Friday, January 16, 2015

Our Reusable Favorites

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Our Reusable Favorites - non-consumable curriculum and homeschool resources from Homeschool Coffee Break (
For several years I have been saying that one of my favorite words when it comes to homeschool resources and curriculum is "Non-Consumable". I've realized that it is also the case that some of the resources that have become favorites just happen to be non-consumable. No matter what the main consideration was, I have collected a list of some of our favorite reusable homeschool resources.

 Why non-consumable? In many cases, non-consumable resources save money. For those of us homeschooling several children, it makes sense to be able to reuse curriculum wherever possible. There are some things that I bought for my oldest child that we were/are able to use for the next kids down the line. Also, non-consumables can sometimes be sold on the "used" market which brings in a little income when we're done with something. (Always check the copyright and End User License to be sure it's legal to resell!)

There's no particular order to this list, except that I listed the things we are using this year first, followed by other things that we have used in the past that are non-consumable.

Life of Fred is a series of math books, from early elementary basics through calculus. Some sciences and economics are taught in the series as well. (See my post Math With Fred for more details.)
Amazon/Life of Fred:


 Notgrass - This year Landon is using Exploring World History, and it's the third time we've used the textbook set. Kennady will also use it in a couple of years. We also have used, and love, Exploring America. These are high school level textbooks that cover History, Literature/English, and Bible. We've also used America the Beautiful, a similar course designed for upper elementary and middle school age students. (See my posts E is for Exploring America and A is for American History for more details.)

ARTistic Pursuits - We own both middle school and both high school level books, as well as one of the Sculpture books. This year, Kennady is picking art projects from several resources, but I have encouraged her to finish the second half of Middle School Book Two: Color and Composition, and she has relied quite heavily on it. (See my posts ARTistic Pursuits Sculpture Technique and ARTistic Pursuits {Schoolhouse Crew Revew} for more details.)

Geography Through Art - This combination art and geography project book continues to be one of our all-time favorites. We have used it over and over to find art projects inspired by different cultures and folk art from around the world. (See my post My Favorite Geography Resource for more details.)

Map Trek from Knowledge Quest - You will find almost every map you could ever want for studying world history and American history. This is another time-tested favorite for us. (See my post K is for Knowledge Quest for more details.)

Around the World in 180 Days - Basically a giant unit study spine. We have used this earlier edition   pictured above several times over. In this case, it's the Teacher's Edition that is non-consumable, and the student texts that are designed for the student to write in can be purchased in a bundle with the Teacher's Edition or separately. Still, purchasing only student workbooks costs much less than a whole new curriculum!  The study covers geography, history, and world cultures over an entire school year. We've used this resource several times over. I simply purchased as many student workbooks as I had students using it. We also made it last over two or three years by going more in-depth into the study.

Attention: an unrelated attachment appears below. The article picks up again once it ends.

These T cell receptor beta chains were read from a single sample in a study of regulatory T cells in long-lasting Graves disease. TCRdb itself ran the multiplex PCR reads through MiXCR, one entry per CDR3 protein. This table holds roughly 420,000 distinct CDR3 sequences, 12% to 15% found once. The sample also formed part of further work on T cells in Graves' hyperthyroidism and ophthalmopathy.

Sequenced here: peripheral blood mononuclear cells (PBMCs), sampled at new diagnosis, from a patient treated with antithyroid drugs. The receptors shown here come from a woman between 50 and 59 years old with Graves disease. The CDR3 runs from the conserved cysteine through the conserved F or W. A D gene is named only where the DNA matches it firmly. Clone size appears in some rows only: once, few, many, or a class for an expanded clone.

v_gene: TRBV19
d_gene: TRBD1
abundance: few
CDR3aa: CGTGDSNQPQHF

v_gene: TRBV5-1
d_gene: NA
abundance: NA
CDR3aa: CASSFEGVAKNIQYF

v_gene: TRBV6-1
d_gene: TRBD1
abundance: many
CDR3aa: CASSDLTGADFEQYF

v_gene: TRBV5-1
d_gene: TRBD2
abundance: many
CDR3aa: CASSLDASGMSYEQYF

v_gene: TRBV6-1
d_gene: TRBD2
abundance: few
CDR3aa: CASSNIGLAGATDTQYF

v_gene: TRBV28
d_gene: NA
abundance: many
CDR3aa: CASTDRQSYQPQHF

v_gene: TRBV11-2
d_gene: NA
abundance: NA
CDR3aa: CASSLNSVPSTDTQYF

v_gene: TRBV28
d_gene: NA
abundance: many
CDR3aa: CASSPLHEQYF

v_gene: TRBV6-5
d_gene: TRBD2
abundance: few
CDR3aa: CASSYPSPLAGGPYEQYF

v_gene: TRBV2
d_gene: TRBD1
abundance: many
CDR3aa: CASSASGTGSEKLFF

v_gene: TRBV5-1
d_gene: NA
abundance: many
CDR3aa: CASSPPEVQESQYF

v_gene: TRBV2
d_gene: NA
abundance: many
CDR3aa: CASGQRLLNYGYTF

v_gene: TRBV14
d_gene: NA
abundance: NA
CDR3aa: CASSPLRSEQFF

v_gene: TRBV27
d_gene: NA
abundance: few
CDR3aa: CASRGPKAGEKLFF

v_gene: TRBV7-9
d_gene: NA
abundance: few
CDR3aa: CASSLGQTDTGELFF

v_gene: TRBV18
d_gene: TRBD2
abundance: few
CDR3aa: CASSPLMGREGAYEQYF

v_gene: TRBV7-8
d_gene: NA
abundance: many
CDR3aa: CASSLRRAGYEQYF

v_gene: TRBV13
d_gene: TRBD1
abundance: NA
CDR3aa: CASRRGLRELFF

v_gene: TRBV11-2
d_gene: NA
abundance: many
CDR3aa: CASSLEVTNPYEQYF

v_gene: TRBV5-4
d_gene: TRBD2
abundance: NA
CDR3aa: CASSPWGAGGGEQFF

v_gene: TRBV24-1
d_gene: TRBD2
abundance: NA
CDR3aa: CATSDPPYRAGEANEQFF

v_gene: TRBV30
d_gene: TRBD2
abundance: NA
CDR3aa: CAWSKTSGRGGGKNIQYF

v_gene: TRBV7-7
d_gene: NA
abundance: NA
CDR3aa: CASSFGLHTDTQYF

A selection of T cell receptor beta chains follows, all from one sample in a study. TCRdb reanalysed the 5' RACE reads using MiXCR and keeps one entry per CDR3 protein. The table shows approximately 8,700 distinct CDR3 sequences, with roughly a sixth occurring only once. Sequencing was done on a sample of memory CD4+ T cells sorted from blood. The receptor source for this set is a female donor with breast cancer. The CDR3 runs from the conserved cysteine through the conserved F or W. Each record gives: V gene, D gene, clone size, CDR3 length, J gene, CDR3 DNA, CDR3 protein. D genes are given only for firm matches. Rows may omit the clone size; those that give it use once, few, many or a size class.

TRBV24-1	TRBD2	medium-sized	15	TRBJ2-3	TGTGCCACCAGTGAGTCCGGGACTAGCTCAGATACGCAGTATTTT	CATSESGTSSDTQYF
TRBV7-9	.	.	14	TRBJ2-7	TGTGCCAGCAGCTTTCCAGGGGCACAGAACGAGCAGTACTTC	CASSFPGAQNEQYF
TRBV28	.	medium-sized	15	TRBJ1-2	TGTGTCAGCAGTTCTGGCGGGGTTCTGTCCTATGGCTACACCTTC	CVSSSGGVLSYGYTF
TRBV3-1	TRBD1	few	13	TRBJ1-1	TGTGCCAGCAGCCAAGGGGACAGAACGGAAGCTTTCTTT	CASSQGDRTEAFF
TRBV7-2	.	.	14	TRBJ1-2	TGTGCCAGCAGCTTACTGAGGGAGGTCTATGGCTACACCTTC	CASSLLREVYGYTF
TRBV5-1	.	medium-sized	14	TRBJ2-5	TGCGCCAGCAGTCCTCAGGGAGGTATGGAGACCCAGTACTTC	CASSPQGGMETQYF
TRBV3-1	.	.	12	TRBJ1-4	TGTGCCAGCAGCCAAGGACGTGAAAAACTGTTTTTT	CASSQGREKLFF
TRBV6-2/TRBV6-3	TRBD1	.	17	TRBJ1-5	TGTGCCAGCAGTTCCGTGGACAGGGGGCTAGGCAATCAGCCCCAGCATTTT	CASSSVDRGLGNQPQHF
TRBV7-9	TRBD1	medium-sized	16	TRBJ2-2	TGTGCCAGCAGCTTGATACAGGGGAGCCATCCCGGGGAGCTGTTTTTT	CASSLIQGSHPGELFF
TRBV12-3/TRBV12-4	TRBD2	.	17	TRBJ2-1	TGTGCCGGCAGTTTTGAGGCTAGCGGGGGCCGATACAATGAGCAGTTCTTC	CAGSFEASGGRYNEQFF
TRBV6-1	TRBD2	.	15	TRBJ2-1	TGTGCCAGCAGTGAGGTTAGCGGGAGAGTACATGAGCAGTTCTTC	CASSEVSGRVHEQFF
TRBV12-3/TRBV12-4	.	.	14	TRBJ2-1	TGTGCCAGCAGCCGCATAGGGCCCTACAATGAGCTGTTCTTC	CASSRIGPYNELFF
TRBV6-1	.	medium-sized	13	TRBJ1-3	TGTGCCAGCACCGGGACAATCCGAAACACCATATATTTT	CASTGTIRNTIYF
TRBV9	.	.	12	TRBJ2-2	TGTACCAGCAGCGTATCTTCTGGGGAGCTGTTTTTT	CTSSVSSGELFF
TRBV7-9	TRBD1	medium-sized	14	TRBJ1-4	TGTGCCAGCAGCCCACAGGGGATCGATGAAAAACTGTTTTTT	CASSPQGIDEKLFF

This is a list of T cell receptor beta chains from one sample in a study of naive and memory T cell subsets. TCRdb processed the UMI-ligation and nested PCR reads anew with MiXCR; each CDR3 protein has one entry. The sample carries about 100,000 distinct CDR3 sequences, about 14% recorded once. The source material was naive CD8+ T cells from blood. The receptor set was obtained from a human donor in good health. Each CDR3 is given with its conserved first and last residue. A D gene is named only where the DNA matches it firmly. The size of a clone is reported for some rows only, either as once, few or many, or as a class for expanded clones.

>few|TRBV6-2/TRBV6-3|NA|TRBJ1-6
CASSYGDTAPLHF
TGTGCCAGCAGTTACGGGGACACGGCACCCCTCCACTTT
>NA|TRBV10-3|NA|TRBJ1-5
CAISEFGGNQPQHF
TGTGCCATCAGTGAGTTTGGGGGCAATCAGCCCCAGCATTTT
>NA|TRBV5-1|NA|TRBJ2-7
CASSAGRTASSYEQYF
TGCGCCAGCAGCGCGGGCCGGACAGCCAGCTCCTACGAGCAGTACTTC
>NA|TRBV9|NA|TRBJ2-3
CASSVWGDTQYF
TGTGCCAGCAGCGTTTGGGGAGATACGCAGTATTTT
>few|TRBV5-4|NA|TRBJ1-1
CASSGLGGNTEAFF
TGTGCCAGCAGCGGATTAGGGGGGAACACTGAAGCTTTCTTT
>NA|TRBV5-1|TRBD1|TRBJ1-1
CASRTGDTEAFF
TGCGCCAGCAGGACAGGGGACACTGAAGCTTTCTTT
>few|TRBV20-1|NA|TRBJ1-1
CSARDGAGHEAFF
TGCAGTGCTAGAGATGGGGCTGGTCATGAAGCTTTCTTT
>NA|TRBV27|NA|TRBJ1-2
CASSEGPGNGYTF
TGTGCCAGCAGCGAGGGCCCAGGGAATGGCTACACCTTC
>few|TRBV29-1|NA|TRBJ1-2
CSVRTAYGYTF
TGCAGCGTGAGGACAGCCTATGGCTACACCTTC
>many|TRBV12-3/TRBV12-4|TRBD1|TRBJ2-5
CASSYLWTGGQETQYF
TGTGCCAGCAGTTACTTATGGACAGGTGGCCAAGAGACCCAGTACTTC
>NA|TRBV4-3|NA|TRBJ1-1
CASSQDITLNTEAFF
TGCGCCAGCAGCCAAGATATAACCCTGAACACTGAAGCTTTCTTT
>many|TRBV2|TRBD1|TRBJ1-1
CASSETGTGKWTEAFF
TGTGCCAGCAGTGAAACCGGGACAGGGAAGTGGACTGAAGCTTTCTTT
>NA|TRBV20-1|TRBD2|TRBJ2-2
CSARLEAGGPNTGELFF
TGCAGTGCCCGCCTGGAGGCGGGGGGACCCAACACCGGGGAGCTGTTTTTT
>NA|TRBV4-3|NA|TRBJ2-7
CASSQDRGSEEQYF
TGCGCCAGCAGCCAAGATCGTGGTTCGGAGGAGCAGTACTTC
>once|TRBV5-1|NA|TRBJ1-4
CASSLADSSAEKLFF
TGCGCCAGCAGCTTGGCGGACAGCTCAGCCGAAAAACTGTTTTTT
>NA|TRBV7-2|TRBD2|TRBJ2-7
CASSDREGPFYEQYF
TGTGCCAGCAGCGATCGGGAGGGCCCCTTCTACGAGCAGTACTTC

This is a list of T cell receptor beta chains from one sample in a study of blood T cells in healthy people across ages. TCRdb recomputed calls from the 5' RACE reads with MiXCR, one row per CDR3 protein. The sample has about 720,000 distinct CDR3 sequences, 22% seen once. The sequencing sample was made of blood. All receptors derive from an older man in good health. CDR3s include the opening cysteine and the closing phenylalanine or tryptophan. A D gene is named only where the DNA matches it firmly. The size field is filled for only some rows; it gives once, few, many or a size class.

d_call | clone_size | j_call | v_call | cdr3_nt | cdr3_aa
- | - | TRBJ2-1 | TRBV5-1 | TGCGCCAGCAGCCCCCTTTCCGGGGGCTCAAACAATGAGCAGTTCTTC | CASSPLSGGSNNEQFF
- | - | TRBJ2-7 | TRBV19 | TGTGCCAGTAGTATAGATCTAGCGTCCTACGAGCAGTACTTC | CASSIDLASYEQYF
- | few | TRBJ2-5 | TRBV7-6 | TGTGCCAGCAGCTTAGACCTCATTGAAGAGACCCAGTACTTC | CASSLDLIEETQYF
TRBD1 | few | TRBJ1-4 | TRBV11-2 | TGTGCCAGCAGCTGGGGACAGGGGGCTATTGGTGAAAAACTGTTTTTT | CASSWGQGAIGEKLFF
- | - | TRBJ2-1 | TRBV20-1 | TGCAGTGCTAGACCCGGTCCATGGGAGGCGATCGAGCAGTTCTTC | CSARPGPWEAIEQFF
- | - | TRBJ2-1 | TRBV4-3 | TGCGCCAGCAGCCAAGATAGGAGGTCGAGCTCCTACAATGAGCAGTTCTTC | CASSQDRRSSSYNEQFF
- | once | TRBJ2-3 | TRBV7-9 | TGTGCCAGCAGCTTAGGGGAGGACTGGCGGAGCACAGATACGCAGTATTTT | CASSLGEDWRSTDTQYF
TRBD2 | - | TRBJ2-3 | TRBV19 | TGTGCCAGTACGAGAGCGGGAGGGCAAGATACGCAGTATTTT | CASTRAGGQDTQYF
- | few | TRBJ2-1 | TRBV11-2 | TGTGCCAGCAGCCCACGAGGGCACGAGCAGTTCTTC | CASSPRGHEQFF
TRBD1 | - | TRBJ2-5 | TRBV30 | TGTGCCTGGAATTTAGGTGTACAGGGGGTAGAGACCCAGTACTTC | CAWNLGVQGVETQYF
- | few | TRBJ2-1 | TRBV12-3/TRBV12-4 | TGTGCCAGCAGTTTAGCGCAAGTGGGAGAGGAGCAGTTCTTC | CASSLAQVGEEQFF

Practical Graphic Design from Insight Technical Education -  Landon is using another Insight product this year, which is consumable (Practical Drafting), but I still have this Practical Graphic Design book that my older two boys both used during high school; and Landon and Kennady might still choose to use it at some point. If they don't, it's still a practical reference! (See my post I is for Insight Technical Education for more details.)

God's Design science series from Answers in Genesis - This was my go-to science curriculum for several years, and we have used every book except the one about human anatomy.  I even adapted and used material from a couple of the books for co-op classes, one on meteorology and one on physics. This year Kennady is studying meteorology so we are getting to use Our Weather & Water
one more time! (See my post How I Finally Learned to Love Science for more information about the series.)

Signs and Seasons : Understanding the Elements of Classical Astronomy - This was another excellent science course that all three of my kids did a couple years ago.  The boys both earned high school credit for it. The book itself is non-consumable, and there's an optional field guide you can purchase, which contains chapter tests, templates and instructions for all the field activities, and places to keep records. (See my post C is for Classical Astronomy for more details.)

This post will be included in the Living Frugally Round-up at the Schoolhouse Review Crew blog. (this link will be live Wednesday, January 21st).
Living Frugally

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